As regards the respectability of the argentarii, the passages of the ancients seem to contradict one another, for some writers speak of their occupation as respectable and honourable (Cic. pro Caec. 4, 10; Aurel. Vict. 72; Suet. Vesp. 1; Acron. ad Hor. Sat. 1.6, 86), while others speak of them with contempt (Plaut. Curc. 4.2, 20, Casin. Prol. 25, &c.); but this contradiction may be easily reconciled by distinguishing between a lower and a higher class of argentarii. A wealthy argentarius who carried on business on a large scale was undoubtedly [p. 1.183]as much a person of respectability as a banker in modern times; but others who did business only on a small scale, or degraded their calling by acting as usurers, cannot have been held in any esteem. It has already been observed that the argentarii had their shops round the forum (Liv. 9.40, 26.11, 27; Plaut. Truc. 1.1, 51; Terent. Phorm. 5.8, 28, Adelph. 2.4, 13); hence to become bankrupt was expressed by foro cedere, or abire, or foro mergi. (Plaut. Epid. 1.2, 16; Dig. 16, tit. 3, s. 7.2.) The shops or booths were public property, and built by the censors, who sold the use of them to the argentarii (Liv. 39.44, 40.51, 41.27, 44.16). Comp. J. G. Sieber, Dissertat. de Argentariis, Lipsiae, 1737; H. Hubert, Disput. juridicae III. de Argentaria veterum, Traject. 1739; W. T. Kraut, de Argentariis et Nummulariis, Göttingen, 1826; G. E. Heimbach, Die Lehre von dem Creditum, Leipzig, 1849; F. Walter, Geschichte des römischen Rechts, Bonn, 1860.202; Marquardt, Römische Staatsverwaltung, Leipzig, 1876, vol. ii. pp. 63-66; Saglio and G. Humbert ap. D. and S.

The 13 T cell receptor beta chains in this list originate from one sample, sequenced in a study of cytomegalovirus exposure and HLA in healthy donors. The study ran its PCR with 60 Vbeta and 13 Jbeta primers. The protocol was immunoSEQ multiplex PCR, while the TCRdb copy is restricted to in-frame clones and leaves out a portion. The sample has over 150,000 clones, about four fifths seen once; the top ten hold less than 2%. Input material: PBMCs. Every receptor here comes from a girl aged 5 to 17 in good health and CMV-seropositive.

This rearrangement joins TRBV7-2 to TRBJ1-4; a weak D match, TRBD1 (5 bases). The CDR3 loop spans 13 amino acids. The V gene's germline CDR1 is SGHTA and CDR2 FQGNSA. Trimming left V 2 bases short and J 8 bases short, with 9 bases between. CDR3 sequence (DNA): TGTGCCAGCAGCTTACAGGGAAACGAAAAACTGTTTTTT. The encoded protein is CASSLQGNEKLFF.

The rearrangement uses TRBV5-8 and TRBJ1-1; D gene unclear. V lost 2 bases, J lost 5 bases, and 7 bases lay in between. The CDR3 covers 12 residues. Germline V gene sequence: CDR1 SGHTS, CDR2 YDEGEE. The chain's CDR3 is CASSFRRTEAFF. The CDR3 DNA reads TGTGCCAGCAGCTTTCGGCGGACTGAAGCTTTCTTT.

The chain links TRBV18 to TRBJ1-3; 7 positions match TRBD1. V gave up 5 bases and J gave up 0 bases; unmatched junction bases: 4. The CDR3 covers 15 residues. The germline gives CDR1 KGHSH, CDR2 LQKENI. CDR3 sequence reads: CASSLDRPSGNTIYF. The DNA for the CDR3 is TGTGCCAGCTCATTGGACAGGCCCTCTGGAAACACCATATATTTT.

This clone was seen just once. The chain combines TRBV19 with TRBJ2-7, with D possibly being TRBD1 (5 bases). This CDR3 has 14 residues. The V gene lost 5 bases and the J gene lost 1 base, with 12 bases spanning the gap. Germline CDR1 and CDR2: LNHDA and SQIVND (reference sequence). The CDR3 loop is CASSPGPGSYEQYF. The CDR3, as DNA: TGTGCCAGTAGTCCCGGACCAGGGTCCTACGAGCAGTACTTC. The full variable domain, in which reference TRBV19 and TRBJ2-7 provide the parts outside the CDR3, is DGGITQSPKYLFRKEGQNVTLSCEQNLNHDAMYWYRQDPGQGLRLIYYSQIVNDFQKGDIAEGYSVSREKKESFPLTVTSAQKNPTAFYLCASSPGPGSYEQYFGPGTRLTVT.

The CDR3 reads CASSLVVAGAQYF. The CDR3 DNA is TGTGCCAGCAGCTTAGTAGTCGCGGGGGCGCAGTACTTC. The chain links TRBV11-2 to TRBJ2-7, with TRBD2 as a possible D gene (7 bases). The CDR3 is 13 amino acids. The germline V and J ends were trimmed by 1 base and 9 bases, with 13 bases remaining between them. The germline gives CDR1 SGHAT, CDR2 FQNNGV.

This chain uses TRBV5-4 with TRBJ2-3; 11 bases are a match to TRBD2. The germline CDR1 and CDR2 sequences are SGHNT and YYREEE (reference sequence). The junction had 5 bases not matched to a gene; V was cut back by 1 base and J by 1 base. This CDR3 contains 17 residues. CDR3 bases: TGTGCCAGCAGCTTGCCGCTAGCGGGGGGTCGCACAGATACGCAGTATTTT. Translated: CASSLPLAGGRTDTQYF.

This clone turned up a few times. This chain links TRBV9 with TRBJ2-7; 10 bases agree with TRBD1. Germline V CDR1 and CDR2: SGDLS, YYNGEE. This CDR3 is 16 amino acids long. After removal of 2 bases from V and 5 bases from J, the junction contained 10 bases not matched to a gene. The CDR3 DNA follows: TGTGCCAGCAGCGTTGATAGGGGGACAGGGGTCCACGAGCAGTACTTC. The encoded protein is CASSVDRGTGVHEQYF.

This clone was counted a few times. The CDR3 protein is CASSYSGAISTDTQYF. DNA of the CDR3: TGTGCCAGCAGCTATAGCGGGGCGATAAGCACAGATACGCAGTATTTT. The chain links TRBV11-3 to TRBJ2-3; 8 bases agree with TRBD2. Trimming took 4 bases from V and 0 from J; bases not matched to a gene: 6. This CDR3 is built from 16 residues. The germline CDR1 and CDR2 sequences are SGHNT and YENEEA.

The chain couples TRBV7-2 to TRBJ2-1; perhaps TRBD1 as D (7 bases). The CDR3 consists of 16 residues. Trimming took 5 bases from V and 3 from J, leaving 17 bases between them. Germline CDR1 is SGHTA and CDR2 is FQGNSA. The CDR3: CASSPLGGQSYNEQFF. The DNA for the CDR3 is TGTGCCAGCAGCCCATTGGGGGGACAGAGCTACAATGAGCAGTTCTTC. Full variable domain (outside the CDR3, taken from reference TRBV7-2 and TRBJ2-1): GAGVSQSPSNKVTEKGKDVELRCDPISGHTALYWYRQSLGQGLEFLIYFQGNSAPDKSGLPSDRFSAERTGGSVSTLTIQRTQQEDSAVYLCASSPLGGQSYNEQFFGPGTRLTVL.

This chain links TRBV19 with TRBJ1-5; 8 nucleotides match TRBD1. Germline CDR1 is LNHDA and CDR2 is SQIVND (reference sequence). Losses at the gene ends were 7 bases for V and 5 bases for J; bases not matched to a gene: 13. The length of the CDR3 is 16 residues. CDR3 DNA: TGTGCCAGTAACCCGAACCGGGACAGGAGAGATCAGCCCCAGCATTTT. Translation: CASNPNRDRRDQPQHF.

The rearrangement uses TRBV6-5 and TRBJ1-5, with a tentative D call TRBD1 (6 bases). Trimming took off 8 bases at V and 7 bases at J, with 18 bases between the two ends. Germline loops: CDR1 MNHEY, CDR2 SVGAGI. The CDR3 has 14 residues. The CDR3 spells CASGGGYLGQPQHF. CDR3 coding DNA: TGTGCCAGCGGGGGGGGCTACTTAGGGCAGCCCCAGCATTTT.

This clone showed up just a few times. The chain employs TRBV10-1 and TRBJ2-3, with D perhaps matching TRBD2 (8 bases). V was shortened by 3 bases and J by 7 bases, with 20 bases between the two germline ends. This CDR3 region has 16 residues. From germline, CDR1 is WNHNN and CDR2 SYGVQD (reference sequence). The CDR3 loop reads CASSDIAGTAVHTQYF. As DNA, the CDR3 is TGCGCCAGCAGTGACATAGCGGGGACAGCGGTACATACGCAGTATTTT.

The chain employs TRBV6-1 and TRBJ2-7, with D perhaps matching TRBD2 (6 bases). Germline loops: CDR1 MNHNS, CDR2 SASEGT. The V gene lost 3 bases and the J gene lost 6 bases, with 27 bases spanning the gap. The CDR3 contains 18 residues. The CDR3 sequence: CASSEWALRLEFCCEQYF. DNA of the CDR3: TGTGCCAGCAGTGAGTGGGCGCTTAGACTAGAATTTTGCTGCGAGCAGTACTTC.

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  • Cross-references from this page (36):
    • Cicero, Letters to Atticus, 12.2.1
    • Cicero, Letters to Atticus, 12.2.2
    • Cicero, Letters to Atticus, 15.1.4
    • Cicero, Letters to Atticus, 16.6
    • Cicero, Letters to Atticus, 1.9
    • Cicero, Letters to Atticus, 4.1.8
    • Cicero, Against Verres, 2.3.180
    • Cicero, For Aulus Caecina, 6
    • Cicero, For Publius Quinctius, 4
    • Cicero, For Aulus Caecina, 4
    • Livy, The History of Rome, Book 9, 40
    • Suetonius, Nero, 5
    • Tacitus, Annales, 6.17
    • Suetonius, Divus Augustus, 2
    • Suetonius, Divus Augustus, 39
    • Suetonius, Divus Augustus, 4
    • Livy, The History of Rome, Book 44, 16
    • Livy, The History of Rome, Book 24, 12
    • Livy, The History of Rome, Book 39, 44
    • Livy, The History of Rome, Book 7, 21
    • Livy, The History of Rome, Book 7, 5
    • Livy, The History of Rome, Book 26, 8
    • Livy, The History of Rome, Book 40, 51
    • Livy, The History of Rome, Book 9, 16
    • Livy, The History of Rome, Book 22, 60
    • Livy, The History of Rome, Book 23, 21
    • Livy, The History of Rome, Book 24, 18
    • Livy, The History of Rome, Book 41, 27
    • Livy, The History of Rome, Book 22, 4
    • Livy, The History of Rome, Book 23, 6
    • Livy, The History of Rome, Book 26, 11
    • Livy, The History of Rome, Book 26, 27
    • Livy, The History of Rome, Book 26, 36
    • Thucydides, Histories, 1.121
    • Quintilian, Institutio Oratoria, Book 11, 2
    • Gellius, Noctes Atticae, 14.2